Tag Archives: mothers and daughters

Leaving Davis Mountains: Arriving at a New Piece of Self.

I chose to drive south from my sad little boondocking grounds and make the U to Fort Davis. South of I-10 and the McDonald observatory. The pretty little Texas town has a sweet historical Main Street with easy parking for my truck and trailer — at least in winter. Spring or summer tourism may be another matter as visitors seek the spring bird migration or the observatory.

The drive from my hideaway in the mountains to Fort Davis was pleasant: a quick dip downhill to run the foothills of the old volcanic formations and look out over the high desert that stretches toward the US-Mexico border followed by a deep U-turn northward back into the mountains and a steady 15-mile climb to Fort Davis.

Leaving the little burg was something else. I was not prepared for the emotions I experienced. Surely there are more stunning sights in this country and in the world, but for the little girl in me that had been cooped up in some version of suburbia for at least the last 20 years, rounding each bend was joyous. I called my daughter to check in at one point and as I came around a turn to be met with great, dark pillars of volcanic rock marching toward the road like an army crammed together at the fortress gates, I lost my words and began to cry.

Davis Mountains columns. A less spectacular view where I wouldn’t get run over.

My daughter said I sounded like her grandmother. That added to my joy. I will never be my mom but if I can regain some part of myself that is in any way reflective of her grace, I have made progress in my life.

I will never grasp how someone can spend their life hardly leaving their own town or county. I will never understand the reluctance to stop and see roadside beauty and instead simply race by it at 80 mph. One doesn’t have to take the extreme journey of buying a camper or van, driving across the country, and boondocking. But given an opportunity to witness beauty and variety first hand, why not take it? More so, why be afraid of what you may glean from it?

There is so much to be seen in this world that lies beyond our driver’s side window. So much that lies beyond our easy chair. If our only way to get there is television, that’s something. I would never judge a hardworking life that makes one feel they must stay in place because of economics. But, if one is driving from point A to point B, consider not worrying so much about the destination and focus more on the country rolling under your tires and the people that populate it.

I’m thankful I opted for the mild anxiety of driving out of my way and into unknown territory when I pulled away from that little splotch of gravel on the side of the mountain road. I will never forget the elation and tears from seeing those stunning columns.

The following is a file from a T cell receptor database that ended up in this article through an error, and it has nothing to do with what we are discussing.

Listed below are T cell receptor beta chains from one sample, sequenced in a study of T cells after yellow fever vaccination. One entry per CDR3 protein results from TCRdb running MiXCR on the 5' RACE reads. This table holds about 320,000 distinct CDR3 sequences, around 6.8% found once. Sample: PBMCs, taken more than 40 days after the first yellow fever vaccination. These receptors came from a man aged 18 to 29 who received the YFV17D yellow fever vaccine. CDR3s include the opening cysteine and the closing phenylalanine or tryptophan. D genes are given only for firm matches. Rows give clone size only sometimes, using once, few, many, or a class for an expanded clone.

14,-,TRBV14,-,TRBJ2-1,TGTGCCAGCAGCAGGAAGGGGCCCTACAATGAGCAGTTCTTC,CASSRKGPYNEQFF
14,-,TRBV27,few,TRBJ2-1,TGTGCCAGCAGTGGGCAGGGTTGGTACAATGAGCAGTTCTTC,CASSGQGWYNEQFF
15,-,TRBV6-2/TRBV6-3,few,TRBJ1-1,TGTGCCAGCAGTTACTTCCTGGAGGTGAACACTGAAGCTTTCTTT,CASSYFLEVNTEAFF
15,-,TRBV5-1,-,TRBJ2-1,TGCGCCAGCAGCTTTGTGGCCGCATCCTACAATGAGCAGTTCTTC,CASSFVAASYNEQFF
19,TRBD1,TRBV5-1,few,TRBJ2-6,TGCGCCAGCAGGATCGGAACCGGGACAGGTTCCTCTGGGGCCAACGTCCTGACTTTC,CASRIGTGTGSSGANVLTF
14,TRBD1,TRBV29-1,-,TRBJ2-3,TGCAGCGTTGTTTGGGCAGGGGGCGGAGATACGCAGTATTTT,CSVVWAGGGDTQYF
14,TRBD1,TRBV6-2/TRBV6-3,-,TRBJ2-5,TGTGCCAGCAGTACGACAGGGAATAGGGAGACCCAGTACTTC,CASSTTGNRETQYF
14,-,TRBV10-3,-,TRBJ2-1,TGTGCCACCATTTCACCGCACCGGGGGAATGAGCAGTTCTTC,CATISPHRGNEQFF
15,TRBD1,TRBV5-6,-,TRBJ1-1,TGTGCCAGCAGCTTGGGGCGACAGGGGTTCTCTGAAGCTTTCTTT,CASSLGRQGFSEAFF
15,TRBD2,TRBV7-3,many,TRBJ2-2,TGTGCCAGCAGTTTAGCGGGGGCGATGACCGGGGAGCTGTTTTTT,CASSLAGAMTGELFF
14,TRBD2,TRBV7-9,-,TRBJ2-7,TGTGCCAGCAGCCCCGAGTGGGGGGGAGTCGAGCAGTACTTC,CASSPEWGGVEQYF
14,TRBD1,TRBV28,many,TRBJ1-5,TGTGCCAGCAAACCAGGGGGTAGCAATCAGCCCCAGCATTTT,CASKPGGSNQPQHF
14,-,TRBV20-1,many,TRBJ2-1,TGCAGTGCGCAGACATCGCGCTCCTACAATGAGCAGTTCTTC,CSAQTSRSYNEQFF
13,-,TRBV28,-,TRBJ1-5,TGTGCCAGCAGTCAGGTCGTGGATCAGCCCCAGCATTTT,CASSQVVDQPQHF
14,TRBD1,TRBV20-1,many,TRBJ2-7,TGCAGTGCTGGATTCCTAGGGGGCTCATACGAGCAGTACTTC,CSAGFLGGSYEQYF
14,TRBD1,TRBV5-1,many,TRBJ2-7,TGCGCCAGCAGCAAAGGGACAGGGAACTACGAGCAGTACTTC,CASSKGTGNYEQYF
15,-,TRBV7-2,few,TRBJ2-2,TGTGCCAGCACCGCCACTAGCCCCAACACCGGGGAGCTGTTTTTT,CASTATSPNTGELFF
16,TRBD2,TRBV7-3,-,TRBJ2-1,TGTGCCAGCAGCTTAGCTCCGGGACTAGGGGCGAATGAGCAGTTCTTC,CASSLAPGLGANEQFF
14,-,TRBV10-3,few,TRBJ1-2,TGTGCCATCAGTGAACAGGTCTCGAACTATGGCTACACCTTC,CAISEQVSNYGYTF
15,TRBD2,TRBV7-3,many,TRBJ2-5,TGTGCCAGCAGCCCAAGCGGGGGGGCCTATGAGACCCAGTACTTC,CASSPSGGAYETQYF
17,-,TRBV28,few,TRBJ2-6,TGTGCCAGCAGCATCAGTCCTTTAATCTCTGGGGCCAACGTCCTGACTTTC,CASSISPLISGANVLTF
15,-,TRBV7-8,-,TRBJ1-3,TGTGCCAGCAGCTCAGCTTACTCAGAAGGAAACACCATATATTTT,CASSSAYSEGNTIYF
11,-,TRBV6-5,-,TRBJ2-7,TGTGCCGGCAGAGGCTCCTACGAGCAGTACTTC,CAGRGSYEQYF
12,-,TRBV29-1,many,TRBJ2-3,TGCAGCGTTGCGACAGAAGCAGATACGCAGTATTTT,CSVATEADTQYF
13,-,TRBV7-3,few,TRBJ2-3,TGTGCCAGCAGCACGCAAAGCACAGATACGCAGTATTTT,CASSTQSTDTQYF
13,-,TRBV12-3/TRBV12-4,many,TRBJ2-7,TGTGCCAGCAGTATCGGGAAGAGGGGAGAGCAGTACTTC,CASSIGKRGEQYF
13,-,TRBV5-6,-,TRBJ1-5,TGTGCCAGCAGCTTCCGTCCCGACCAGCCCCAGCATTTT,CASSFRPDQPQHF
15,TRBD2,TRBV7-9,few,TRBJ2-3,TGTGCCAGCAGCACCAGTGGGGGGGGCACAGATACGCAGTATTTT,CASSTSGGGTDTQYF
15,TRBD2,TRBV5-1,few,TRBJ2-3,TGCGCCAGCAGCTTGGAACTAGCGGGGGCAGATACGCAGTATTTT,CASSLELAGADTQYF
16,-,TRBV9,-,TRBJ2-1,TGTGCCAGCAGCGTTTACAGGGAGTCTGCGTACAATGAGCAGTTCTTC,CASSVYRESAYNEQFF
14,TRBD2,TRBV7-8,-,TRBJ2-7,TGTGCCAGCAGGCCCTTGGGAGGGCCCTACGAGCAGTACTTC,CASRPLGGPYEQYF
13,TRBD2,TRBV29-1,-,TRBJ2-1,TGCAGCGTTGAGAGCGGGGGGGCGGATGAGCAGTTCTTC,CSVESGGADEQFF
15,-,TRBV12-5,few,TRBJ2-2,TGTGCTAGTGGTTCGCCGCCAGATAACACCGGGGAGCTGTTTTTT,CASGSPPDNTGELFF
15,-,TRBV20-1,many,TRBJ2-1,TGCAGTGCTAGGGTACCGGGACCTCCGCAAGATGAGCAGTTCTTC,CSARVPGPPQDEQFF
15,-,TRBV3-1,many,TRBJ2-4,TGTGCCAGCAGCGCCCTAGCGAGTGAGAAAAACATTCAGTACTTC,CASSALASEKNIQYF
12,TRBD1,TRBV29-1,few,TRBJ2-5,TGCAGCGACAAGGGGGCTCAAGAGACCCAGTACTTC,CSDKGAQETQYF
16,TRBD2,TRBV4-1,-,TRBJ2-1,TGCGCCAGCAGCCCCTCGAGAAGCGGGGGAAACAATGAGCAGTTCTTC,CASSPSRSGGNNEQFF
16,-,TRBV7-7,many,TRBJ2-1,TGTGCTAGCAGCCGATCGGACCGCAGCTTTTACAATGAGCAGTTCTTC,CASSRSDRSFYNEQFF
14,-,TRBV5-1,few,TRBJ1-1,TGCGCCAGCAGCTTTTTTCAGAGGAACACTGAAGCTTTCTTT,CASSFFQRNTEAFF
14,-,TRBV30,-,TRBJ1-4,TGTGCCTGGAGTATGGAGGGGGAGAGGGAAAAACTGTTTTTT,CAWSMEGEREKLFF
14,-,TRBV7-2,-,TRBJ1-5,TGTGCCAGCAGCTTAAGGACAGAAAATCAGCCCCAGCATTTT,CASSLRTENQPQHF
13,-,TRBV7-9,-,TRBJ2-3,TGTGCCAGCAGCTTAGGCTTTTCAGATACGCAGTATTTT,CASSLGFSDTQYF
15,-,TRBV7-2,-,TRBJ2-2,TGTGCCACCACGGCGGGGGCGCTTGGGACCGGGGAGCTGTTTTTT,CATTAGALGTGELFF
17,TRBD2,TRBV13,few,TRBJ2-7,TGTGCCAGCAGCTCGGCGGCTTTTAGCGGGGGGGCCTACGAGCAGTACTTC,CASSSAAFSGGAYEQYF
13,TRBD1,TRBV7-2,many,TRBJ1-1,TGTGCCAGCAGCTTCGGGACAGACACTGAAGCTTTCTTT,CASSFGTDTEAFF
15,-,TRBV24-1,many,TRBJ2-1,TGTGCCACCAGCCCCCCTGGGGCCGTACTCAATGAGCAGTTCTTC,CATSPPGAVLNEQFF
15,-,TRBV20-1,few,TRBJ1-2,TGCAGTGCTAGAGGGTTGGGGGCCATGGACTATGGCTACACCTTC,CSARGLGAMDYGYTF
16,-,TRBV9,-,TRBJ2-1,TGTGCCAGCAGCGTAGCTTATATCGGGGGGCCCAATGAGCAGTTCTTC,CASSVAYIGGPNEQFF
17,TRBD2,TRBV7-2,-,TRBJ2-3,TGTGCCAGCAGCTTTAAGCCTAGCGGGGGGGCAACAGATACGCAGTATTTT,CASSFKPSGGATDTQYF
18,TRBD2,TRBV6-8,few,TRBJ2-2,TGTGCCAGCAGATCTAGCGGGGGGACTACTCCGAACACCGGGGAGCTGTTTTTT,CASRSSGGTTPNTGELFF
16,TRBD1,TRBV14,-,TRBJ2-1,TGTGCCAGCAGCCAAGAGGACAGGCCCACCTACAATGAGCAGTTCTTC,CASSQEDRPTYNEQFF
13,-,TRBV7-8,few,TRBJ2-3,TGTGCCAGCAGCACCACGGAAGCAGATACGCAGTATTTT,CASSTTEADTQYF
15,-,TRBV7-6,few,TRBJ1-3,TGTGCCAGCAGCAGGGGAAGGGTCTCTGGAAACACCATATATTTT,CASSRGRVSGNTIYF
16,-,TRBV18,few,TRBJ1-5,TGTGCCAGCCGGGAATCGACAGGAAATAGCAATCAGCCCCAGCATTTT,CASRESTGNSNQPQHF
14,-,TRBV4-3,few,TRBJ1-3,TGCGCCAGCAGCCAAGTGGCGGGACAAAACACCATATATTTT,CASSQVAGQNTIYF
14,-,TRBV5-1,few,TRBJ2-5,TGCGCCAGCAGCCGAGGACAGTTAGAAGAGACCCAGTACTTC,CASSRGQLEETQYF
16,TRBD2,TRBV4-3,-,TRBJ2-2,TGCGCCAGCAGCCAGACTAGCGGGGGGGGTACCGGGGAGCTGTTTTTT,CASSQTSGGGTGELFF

I hope to see them again in spring and perhaps the other people drawn to them. Winter travel is solitary and starkly beautiful and I am gaining much emotional and spiritual ground with each mile. Still, I look forward to more social milieus.

Balloons and Blankets: Honoring My Mother

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Momma and Me (and my daughter). Galveston West Beach, 1983. Seeking and finding shark teeth.

My daughter had a lovely idea given that we were unable to have any kind of funeral or memorial for my mother. She suggested we have a memorial tribute to Momma in Galveston at the beach.

I let my daughter plan the event. She’s a great event planner. Not something she learned from her mother or her grandmother, mind you.

She made paper butterflies (Momma loved butterflies and hummingbirds), and wrote a beautiful remembrance for her grandmother which is not mine to share here.  What I can share is a couple of pictures relevant to the trip.*

My mother also loved poetry. She loved my poetry, even though I am not a poet.** Not just in that “unconditional parent love” way. She genuinely connected with my writing in a way no one else did. She’d get excited and show my work to my dad and her appreciation fed my spirit.

To prepare for the memorial, I looked around my house and tried to reconnect with my mother in a house she’d never physically inhabited. I dug an old crocheted afghan blanket out of my closet, smelled mothballs and time, and sat down to talk to Mom about it.

The Purple Afghan The Purple Afghan

I didn’t sit down to write a poem but to write a letter. As the image of her patiently, meditatively, lovingly creating this oversized blanket perched in the back of my mind, the letter transformed.

It’s not Charles Wright or Maya Angelou even on their worst days, but Momma would have liked it.

afghanpoemimg

* We have since learned not to release balloons. Please do not release balloons. They kill wildlife, whether the balloons are biodegradable or otherwise.

*She had the same response to my brother’s poetry. He is a poet, whether he accepts the label or not.